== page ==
Should anyone be contemplating spending part of their summer break honing their skills at identifying estates in land and future interests, I offer the question-based system below which can be used to simplify the process of identifying estates in land and future interests. The questions can also be easily diagrammed as a flow chart for even easier use.

One begins by identifying an interest that appears to be either a future interest or an estate in land.

QUESTION 1. Does the interest holder have a right to present possession? If yes, then the interest is an estate, so proceed to Question 2. If no, then the interest is a future interest, so proceed to Question 7.

QUESTION 2. Does the individual with the right of present possession have the right to control the property and the right to continuous possession until it expires by its own terms? If the answer is no, then the individual is likely either a licensee (like a guest in a hotel room) and thus has no estate at all, or the holder of a tenancy at will, a periodic tenancy, or a tenancy at sufferance which are non-freehold estates. If the answer is yes, then the interest is a freehold estate, so proceed to Question 3.

QUESTION 3. Will the right of present possession automatically terminate at some point in the future based upon the passage of time or the death of an individual? If yes, then the estate is a “particular” estate (Question 4); if no, then it is a form of Fee Simple estate (Question 5).

QUESTION 4. If the estate will automatically terminate in the future, then it is a life estate if the termination occurs when an individual dies. (If the measuring life is that of someone other than the estate holder, the estate is a life estate pur autre vie.) If the termination occurs after the passage of a specified period of time (as in one day or 99 years), it is an estate for years. If the termination point is the end of a line of bodily descent, then the estate is one of fee tail.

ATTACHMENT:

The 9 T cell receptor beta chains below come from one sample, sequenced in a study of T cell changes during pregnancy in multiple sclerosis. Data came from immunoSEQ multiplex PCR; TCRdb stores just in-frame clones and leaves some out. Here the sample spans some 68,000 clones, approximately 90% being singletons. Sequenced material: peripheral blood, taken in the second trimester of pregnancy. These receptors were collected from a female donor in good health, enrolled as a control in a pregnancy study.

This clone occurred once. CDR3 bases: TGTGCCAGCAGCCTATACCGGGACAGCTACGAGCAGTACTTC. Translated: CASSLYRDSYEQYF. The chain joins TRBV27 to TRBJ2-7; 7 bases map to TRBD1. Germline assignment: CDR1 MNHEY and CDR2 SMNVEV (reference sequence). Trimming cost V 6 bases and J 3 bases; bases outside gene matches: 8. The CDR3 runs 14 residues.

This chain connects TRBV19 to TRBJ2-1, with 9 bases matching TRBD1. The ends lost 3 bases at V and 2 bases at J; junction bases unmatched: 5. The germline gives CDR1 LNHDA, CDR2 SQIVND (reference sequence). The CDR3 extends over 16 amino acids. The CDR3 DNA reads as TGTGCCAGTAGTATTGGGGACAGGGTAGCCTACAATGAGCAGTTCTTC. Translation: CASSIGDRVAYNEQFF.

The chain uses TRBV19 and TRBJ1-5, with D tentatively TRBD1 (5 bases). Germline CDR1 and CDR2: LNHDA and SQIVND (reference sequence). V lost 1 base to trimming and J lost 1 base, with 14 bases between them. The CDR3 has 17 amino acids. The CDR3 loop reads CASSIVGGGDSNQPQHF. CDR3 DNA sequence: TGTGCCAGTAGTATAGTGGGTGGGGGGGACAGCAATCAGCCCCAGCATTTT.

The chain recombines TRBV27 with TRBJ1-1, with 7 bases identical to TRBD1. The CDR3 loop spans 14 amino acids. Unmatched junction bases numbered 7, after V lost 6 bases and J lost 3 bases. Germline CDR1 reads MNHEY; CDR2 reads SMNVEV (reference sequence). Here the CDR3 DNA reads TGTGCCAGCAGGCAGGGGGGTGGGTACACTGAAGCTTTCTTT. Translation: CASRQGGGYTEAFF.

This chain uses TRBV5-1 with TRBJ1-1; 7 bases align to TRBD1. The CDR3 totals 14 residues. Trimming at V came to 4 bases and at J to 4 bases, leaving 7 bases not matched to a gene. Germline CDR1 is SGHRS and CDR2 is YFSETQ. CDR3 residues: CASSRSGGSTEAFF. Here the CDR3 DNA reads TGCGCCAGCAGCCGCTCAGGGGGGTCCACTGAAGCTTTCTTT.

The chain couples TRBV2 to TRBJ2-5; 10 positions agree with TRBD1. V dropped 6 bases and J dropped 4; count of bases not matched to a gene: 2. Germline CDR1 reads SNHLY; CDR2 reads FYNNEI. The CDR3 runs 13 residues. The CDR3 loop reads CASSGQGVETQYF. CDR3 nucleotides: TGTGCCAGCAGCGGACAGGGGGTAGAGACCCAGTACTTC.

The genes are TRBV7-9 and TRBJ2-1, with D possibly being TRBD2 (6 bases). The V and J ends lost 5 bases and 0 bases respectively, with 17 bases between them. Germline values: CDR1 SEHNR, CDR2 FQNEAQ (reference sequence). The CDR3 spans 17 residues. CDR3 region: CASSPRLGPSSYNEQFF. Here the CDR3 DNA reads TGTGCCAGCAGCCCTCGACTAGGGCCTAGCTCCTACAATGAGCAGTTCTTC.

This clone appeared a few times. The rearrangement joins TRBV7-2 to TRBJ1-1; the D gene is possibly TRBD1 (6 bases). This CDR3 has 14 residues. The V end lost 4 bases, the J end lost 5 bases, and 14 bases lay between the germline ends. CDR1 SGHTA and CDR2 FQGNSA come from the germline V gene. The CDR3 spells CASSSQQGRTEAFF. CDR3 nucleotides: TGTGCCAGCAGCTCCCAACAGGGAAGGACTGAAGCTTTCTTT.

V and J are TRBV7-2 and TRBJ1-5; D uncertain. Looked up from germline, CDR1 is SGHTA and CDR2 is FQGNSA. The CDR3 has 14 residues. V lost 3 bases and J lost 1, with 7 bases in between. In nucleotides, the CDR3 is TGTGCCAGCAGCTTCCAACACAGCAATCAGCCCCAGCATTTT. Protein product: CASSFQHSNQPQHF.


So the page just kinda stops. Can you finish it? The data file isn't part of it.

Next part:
QUESTION 5. If the estate will not automatically terminate based on the passage of time or an individual life, then it is some sort of fee simple estate. If there are no restrictions whatsoever, then it is an estate of fee simple absolute. If it is an estate that could result in a forfeiture, go to Question 6.

QUESTION 6. If the estate is subject to a forfeiture clause but could go on forever, will it forfeit to a third party or will it revert back to the grantor or the grantor’s successors? If to a third party, then the estate is one of fee simple subject to an executory limitation. If it reverts back to the grantor, then it is an estate of fee simple determinable if the restriction is in the nature of a limitation; if the restriction is in the nature of a condition subsequent, then the estate is one of fee simple subject to a condition subsequent. (if the estate that is subject to the potential forfeiture is not a fee simple estate, but a life estate, an estate for years, or a fee tail, the same terminology applies. Any of these three estates could be determinable, subject to a condition subsequent, or subject to an executory limitation.)